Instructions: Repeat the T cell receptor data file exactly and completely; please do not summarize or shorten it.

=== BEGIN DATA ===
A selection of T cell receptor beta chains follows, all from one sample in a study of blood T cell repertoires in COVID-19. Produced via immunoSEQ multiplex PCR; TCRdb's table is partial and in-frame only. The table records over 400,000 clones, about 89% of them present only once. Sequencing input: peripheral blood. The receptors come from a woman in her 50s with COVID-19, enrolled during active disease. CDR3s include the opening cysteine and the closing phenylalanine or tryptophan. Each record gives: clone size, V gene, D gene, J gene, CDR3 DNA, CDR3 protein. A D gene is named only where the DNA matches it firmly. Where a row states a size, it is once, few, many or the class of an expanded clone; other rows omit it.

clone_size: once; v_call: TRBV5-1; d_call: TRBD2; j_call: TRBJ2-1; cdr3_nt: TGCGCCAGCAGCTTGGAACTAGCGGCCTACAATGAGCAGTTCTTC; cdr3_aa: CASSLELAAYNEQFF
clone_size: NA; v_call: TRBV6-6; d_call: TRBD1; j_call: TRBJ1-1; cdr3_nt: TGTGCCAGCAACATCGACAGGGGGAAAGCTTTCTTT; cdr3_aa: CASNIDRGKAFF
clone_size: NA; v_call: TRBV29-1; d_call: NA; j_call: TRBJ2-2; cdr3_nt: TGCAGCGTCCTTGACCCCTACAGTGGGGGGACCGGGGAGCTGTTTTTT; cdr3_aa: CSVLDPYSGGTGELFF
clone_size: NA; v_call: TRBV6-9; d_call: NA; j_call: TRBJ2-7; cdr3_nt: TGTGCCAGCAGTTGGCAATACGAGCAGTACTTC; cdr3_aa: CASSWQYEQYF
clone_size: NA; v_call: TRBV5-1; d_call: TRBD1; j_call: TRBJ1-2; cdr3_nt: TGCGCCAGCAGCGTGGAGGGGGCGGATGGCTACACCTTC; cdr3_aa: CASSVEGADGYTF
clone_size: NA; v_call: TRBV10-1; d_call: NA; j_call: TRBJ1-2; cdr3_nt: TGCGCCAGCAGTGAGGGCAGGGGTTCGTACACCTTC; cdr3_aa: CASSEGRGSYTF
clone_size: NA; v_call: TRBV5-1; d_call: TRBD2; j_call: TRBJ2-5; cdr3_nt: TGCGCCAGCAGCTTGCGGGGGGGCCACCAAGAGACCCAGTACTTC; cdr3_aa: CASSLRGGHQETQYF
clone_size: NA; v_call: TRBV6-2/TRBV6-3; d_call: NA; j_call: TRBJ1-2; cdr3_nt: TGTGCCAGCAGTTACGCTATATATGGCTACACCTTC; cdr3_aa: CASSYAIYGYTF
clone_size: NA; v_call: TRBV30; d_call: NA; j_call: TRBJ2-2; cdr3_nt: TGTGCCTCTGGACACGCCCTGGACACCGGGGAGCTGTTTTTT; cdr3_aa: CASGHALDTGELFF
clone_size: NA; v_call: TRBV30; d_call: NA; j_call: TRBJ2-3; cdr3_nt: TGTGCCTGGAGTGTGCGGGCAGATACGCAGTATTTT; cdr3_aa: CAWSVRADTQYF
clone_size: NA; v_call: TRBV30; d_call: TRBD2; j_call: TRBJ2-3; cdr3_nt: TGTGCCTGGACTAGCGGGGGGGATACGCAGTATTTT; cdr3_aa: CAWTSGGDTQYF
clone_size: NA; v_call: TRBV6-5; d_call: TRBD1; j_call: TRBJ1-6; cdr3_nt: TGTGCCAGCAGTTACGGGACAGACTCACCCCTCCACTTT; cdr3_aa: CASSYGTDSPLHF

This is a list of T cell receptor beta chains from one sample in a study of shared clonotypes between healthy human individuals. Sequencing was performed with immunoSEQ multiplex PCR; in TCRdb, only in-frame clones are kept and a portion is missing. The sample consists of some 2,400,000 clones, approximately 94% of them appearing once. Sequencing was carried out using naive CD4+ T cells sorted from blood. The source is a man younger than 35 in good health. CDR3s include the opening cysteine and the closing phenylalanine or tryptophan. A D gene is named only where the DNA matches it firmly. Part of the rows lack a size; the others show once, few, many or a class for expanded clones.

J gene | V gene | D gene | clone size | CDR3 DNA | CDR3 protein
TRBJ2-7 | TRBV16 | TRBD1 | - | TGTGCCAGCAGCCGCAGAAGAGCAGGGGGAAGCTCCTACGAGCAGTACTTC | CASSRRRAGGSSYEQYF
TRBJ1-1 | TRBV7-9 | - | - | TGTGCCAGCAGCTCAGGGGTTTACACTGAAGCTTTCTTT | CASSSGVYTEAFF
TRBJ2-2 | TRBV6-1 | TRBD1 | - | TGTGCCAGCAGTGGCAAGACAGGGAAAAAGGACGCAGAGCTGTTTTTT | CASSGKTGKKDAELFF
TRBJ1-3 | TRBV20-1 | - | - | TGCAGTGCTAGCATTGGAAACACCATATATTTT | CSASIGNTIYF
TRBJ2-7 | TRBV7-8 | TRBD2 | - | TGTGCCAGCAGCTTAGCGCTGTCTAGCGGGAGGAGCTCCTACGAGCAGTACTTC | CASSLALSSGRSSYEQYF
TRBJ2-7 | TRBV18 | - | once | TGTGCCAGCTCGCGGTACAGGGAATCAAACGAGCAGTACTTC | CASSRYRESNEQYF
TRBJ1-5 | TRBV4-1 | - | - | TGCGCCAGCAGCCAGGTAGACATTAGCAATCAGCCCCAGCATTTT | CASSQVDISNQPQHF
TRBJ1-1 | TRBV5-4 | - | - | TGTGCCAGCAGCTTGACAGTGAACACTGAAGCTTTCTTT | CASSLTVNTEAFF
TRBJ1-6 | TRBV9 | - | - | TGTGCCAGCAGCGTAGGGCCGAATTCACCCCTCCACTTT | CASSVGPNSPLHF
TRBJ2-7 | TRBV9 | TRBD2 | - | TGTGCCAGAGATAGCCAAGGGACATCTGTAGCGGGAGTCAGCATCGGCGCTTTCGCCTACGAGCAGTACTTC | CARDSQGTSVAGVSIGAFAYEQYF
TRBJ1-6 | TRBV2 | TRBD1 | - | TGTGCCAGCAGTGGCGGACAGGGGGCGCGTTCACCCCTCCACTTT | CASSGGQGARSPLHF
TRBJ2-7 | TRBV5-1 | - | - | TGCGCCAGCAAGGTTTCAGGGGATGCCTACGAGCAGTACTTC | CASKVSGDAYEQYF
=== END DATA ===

A selection of T cell receptor beta chains follows, all from one sample in a study of blood T cell repertoires in COVID-19. Produced via immunoSEQ multiplex PCR; TCRdb's table is partial and in-frame only. The table records over 400,000 clones, about 89% of them present only once. Sequencing input: peripheral blood. The receptors come from a woman in her 50s with COVID-19, enrolled during active disease. CDR3s include the opening cysteine and the closing phenylalanine or tryptophan. Each record gives: clone size, V gene, D gene, J gene, CDR3 DNA, CDR3 protein. A D gene is named only where the DNA matches it firmly. Where a row states a size, it is once, few, many or the class of an expanded clone; other rows omit it.

clone_size: once; v_call: TRBV5-1; d_call: TRBD2; j_call: TRBJ2-1; cdr3_nt: TGCGCCAGCAGCTTGGAACTAGCGGCCTACAATGAGCAGTTCTTC; cdr3_aa: CASSLELAAYNEQFF
clone_size: NA; v_call: TRBV6-6; d_call: TRBD1; j_call: TRBJ1-1; cdr3_nt: TGTGCCAGCAACATCGACAGGGGGAAAGCTTTCTTT; cdr3_aa: CASNIDRGKAFF
clone_size: NA; v_call: TRBV29-1; d_call: NA; j_call: TRBJ2-2; cdr3_nt: TGCAGCGTCCTTGACCCCTACAGTGGGGGGACCGGGGAGCTGTTTTTT; cdr3_aa: CSVLDPYSGGTGELFF
clone_size: NA; v_call: TRBV6-9; d_call: NA; j_call: TRBJ2-7; cdr3_nt: TGTGCCAGCAGTTGGCAATACGAGCAGTACTTC; cdr3_aa: CASSWQYEQYF
clone_size: NA; v_call: TRBV5-1; d_call: TRBD1; j_call: TRBJ1-2; cdr3_nt: TGCGCCAGCAGCGTGGAGGGGGCGGATGGCTACACCTTC; cdr3_aa: CASSVEGADGYTF
clone_size: NA; v_call: TRBV10-1; d_call: NA; j_call: TRBJ1-2; cdr3_nt: TGCGCCAGCAGTGAGGGCAGGGGTTCGTACACCTTC; cdr3_aa: CASSEGRGSYTF
clone_size: NA; v_call: TRBV5-1; d_call: TRBD2; j_call: TRBJ2-5; cdr3_nt: TGCGCCAGCAGCTTGCGGGGGGGCCACCAAGAGACCCAGTACTTC; cdr3_aa: CASSLRGGHQETQYF
clone_size: NA; v_call: TRBV6-2/TRBV6-3; d_call: NA; j_call: TRBJ1-2; cdr3_nt: TGTGCCAGCAGTTACGCTATATATGGCTACACCTTC; cdr3_aa: CASSYAIYGYTF
clone_size: NA; v_call: TRBV30; d_call: NA; j_call: TRBJ2-2; cdr3_nt: TGTGCCTCTGGACACGCCCTGGACACCGGGGAGCTGTTTTTT; cdr3_aa: CASGHALDTGELFF
clone_size: NA; v_call: TRBV30; d_call: NA; j_call: TRBJ2-3; cdr3_nt: TGTGCCTGGAGTGTGCGGGCAGATACGCAGTATTTT; cdr3_aa: CAWSVRADTQYF
clone_size: NA; v_call: TRBV30; d_call: TRBD2; j_call: TRBJ2-3; cdr3_nt: TGTGCCTGGACTAGCGGGGGGGATACGCAGTATTTT; cdr3_aa: CAWTSGGDTQYF
clone_size: NA; v_call: TRBV6-5; d_call: TRBD1; j_call: TRBJ1-6; cdr3_nt: TGTGCCAGCAGTTACGGGACAGACTCACCCCTCCACTTT; cdr3_aa: CASSYGTDSPLHF

This is a list of T cell receptor beta chains from one sample in a study of shared clonotypes between healthy human individuals. Sequencing was performed with immunoSEQ multiplex PCR; in TCRdb, only in-frame clones are kept and a portion is missing. The sample consists of some 2,400,000 clones, approximately 94% of them appearing once. Sequencing was carried out using naive CD4+ T cells sorted from blood. The source is a man younger than 35 in good health. CDR3s include the opening cysteine and the closing phenylalanine or tryptophan. A D gene is named only where the DNA matches it firmly. Part of the rows lack a size; the others show once, few, many or a class for expanded clones.

J gene | V gene | D gene | clone size | CDR3 DNA | CDR3 protein
TRBJ2-7 | TRBV16 | TRBD1 | - | TGTGCCAGCAGCCGCAGAAGAGCAGGGGGAAGCTCCTACGAGCAGTACTTC | CASSRRRAGGSSYEQYF
TRBJ1-1 | TRBV7-9 | - | - | TGTGCCAGCAGCTCAGGGGTTTACACTGAAGCTTTCTTT | CASSSGVYTEAFF
TRBJ2-2 | TRBV6-1 | TRBD1 | - | TGTGCCAGCAGTGGCAAGACAGGGAAAAAGGACGCAGAGCTGTTTTTT | CASSGKTGKKDAELFF
TRBJ1-3 | TRBV20-1 | - | - | TGCAGTGCTAGCATTGGAAACACCATATATTTT | CSASIGNTIYF
TRBJ2-7 | TRBV7-8 | TRBD2 | - | TGTGCCAGCAGCTTAGCGCTGTCTAGCGGGAGGAGCTCCTACGAGCAGTACTTC | CASSLALSSGRSSYEQYF
TRBJ2-7 | TRBV18 | - | once | TGTGCCAGCTCGCGGTACAGGGAATCAAACGAGCAGTACTTC | CASSRYRESNEQYF
TRBJ1-5 | TRBV4-1 | - | - | TGCGCCAGCAGCCAGGTAGACATTAGCAATCAGCCCCAGCATTTT | CASSQVDISNQPQHF
TRBJ1-1 | TRBV5-4 | - | - | TGTGCCAGCAGCTTGACAGTGAACACTGAAGCTTTCTTT | CASSLTVNTEAFF
TRBJ1-6 | TRBV9 | - | - | TGTGCCAGCAGCGTAGGGCCGAATTCACCCCTCCACTTT | CASSVGPNSPLHF
TRBJ2-7 | TRBV9 | TRBD2 | - | TGTGCCAGAGATAGCCAAGGGACATCTGTAGCGGGAGTCAGCATCGGCGCTTTCGCCTACGAGCAGTACTTC | CARDSQGTSVAGVSIGAFAYEQYF
TRBJ1-6 | TRBV2 | TRBD1 | - | TGTGCCAGCAGTGGCGGACAGGGGGCGCGTTCACCCCTCCACTTT | CASSGGQGARSPLHF
TRBJ2-7 | TRBV5-1 | - | - | TGCGCCAGCAAGGTTTCAGGGGATGCCTACGAGCAGTACTTC | CASKVSGDAYEQYF